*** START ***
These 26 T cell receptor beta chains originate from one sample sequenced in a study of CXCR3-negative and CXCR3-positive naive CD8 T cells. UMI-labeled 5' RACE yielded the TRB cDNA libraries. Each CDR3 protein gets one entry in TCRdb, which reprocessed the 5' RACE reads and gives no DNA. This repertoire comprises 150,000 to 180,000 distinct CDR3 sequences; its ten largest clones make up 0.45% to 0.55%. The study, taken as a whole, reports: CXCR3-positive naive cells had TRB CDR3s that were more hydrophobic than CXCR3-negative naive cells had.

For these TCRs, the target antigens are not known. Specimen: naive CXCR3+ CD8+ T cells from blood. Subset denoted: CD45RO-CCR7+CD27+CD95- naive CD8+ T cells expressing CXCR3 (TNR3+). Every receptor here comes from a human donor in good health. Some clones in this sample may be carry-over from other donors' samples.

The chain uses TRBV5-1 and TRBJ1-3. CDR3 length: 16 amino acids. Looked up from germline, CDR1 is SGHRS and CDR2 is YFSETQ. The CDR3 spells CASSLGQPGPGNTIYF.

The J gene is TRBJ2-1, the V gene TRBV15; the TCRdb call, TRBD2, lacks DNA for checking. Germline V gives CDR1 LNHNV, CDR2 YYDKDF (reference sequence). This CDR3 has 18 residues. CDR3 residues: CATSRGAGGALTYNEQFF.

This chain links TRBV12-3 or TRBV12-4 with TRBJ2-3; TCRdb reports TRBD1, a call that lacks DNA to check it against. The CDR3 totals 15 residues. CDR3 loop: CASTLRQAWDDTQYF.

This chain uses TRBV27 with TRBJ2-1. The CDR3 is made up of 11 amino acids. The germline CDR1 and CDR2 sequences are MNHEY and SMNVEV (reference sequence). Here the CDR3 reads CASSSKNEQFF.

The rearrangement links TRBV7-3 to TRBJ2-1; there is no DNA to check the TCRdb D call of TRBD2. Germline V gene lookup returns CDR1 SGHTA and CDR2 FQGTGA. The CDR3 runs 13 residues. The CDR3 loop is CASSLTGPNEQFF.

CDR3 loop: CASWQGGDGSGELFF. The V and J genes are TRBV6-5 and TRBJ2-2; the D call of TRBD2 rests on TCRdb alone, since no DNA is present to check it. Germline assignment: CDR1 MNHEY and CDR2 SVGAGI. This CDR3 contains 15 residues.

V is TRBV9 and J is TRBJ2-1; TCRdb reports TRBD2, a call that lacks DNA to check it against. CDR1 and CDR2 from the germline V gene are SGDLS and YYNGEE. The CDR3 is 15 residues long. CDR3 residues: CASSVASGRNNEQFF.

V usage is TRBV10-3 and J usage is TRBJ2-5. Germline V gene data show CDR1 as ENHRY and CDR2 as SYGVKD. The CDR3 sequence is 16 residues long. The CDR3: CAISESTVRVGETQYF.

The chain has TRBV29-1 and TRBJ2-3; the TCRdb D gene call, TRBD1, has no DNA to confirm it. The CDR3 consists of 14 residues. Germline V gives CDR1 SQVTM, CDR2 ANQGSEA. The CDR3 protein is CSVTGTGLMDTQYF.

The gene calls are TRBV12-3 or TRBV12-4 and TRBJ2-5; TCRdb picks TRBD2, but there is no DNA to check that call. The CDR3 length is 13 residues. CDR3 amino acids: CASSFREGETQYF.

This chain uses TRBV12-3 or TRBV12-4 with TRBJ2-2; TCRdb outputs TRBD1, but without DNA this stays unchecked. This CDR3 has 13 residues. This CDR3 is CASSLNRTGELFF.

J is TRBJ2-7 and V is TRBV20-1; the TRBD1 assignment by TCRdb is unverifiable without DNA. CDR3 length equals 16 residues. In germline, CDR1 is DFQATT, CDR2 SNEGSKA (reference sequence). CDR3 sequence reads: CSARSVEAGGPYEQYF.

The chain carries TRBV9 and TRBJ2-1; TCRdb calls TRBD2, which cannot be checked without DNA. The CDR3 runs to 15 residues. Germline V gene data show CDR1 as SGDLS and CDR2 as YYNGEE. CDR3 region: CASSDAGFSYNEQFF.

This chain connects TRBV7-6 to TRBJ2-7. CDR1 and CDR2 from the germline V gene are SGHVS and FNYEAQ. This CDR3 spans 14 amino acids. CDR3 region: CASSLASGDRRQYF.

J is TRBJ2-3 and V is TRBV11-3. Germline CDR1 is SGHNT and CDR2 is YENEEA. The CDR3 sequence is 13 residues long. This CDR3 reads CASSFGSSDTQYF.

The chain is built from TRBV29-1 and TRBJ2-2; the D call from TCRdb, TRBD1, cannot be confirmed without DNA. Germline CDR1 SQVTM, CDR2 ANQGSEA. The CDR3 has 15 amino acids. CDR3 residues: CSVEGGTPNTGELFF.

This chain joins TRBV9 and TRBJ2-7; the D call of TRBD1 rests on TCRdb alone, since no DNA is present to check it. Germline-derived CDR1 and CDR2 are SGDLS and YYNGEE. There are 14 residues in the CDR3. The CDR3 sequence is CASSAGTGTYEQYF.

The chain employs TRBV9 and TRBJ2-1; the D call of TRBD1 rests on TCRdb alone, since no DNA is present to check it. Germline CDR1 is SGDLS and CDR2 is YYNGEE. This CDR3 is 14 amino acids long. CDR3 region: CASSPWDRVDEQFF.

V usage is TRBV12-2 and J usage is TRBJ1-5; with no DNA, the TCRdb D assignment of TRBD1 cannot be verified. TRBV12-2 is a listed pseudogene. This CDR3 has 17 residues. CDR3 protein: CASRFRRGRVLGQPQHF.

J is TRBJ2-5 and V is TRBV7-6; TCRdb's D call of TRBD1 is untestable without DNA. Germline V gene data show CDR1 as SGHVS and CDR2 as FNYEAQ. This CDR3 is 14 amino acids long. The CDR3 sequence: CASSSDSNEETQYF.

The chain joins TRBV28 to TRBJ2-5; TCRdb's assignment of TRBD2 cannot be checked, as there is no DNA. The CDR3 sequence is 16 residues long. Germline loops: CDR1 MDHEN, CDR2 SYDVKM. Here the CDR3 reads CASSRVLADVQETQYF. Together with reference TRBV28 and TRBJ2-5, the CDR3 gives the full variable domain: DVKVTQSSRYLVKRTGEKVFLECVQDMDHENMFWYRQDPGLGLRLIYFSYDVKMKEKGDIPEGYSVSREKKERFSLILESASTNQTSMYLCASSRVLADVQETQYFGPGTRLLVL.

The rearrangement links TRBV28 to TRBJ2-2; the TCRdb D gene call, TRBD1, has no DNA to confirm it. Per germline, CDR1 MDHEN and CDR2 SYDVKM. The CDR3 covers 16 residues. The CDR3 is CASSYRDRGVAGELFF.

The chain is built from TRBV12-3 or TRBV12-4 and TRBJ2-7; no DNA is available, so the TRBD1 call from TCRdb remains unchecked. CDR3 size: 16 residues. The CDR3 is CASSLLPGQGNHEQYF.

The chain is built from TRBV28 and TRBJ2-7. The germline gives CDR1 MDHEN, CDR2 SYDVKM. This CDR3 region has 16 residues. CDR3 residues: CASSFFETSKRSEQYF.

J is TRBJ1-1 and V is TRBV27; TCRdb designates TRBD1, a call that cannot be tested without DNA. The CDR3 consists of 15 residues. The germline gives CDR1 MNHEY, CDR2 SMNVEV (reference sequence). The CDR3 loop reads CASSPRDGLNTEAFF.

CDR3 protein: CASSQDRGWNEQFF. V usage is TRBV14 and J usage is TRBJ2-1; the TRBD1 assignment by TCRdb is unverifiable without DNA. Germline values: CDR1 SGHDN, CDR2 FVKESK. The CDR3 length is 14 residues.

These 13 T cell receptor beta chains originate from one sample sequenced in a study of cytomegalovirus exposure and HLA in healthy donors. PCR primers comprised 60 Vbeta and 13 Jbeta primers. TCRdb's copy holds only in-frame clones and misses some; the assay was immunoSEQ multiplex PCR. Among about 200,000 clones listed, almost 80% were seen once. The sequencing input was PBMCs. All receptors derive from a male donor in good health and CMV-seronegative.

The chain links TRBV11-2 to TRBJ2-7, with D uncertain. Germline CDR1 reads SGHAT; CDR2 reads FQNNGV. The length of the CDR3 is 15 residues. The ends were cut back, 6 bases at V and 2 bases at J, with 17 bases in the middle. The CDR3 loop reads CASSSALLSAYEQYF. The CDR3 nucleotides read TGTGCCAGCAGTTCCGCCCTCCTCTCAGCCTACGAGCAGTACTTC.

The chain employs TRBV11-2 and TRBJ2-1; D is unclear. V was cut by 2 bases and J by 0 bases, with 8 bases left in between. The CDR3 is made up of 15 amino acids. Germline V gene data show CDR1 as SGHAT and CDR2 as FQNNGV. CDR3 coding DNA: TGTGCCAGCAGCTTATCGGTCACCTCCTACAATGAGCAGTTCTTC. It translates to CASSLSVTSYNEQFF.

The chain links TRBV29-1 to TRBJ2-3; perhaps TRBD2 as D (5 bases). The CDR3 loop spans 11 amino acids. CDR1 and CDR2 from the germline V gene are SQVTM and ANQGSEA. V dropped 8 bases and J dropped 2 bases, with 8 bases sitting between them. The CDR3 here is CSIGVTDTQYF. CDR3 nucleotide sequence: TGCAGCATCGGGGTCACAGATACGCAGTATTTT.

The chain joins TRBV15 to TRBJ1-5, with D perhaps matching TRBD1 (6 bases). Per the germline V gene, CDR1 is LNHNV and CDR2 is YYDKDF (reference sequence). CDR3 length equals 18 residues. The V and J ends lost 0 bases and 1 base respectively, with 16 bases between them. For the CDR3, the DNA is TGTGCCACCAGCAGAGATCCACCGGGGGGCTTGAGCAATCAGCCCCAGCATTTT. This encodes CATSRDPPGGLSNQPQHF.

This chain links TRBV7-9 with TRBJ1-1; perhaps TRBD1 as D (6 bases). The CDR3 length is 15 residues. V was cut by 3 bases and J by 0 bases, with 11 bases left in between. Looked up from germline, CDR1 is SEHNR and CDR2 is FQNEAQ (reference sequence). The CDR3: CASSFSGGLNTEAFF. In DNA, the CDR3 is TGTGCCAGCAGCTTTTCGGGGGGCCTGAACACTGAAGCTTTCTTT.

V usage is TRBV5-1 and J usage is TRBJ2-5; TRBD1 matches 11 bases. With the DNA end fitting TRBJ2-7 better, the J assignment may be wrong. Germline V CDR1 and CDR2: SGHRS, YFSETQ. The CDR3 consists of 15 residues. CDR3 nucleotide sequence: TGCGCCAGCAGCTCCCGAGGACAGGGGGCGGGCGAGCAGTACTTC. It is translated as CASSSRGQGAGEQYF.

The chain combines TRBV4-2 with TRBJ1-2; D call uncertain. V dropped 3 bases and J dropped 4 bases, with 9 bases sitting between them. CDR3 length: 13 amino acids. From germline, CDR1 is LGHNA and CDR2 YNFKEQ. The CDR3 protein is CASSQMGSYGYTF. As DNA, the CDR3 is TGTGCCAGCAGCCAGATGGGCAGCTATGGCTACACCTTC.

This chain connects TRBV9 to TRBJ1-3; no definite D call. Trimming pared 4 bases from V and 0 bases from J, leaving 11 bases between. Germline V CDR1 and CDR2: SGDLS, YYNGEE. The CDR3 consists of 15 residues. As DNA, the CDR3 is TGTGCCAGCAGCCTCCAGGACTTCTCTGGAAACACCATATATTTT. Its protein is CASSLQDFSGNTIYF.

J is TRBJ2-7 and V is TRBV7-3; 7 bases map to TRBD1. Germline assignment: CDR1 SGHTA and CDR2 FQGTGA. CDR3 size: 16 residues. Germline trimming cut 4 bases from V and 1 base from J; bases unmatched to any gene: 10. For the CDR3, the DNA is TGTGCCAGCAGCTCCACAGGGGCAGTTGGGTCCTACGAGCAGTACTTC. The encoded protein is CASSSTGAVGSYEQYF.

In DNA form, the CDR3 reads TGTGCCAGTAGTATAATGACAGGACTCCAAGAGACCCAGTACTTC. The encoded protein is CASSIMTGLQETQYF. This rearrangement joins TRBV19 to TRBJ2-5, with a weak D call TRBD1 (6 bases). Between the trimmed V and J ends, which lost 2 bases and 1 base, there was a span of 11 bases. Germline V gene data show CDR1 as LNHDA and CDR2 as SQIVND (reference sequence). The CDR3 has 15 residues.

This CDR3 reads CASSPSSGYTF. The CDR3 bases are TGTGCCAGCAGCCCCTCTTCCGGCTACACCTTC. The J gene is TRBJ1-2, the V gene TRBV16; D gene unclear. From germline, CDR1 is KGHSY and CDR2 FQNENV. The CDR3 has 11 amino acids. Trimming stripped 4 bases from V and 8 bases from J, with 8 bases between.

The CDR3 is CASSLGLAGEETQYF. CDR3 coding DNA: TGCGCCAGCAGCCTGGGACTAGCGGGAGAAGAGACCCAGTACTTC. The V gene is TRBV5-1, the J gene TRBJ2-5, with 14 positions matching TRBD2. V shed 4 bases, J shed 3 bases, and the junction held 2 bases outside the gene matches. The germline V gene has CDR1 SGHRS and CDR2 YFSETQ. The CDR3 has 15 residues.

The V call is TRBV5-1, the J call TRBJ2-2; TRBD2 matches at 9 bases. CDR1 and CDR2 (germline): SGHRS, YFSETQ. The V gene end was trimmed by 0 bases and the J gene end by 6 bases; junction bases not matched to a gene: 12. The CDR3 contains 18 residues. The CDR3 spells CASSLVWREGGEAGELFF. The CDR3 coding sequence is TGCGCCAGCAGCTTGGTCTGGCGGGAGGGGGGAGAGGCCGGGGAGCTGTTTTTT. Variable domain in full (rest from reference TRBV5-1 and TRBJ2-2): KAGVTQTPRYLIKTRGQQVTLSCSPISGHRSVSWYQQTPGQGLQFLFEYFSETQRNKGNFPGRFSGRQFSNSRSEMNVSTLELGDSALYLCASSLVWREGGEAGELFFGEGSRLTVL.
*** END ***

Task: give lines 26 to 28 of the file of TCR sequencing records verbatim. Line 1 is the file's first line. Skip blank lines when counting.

The chain is built from TRBV28 and TRBJ2-7. The germline gives CDR1 MDHEN, CDR2 SYDVKM. This CDR3 region has 16 residues. CDR3 residues: CASSFFETSKRSEQYF.

J is TRBJ1-1 and V is TRBV27; TCRdb designates TRBD1, a call that cannot be tested without DNA. The CDR3 consists of 15 residues. The germline gives CDR1 MNHEY, CDR2 SMNVEV (reference sequence). The CDR3 loop reads CASSPRDGLNTEAFF.

CDR3 protein: CASSQDRGWNEQFF. V usage is TRBV14 and J usage is TRBJ2-1; the TRBD1 assignment by TCRdb is unverifiable without DNA. Germline values: CDR1 SGHDN, CDR2 FVKESK. The CDR3 length is 14 residues.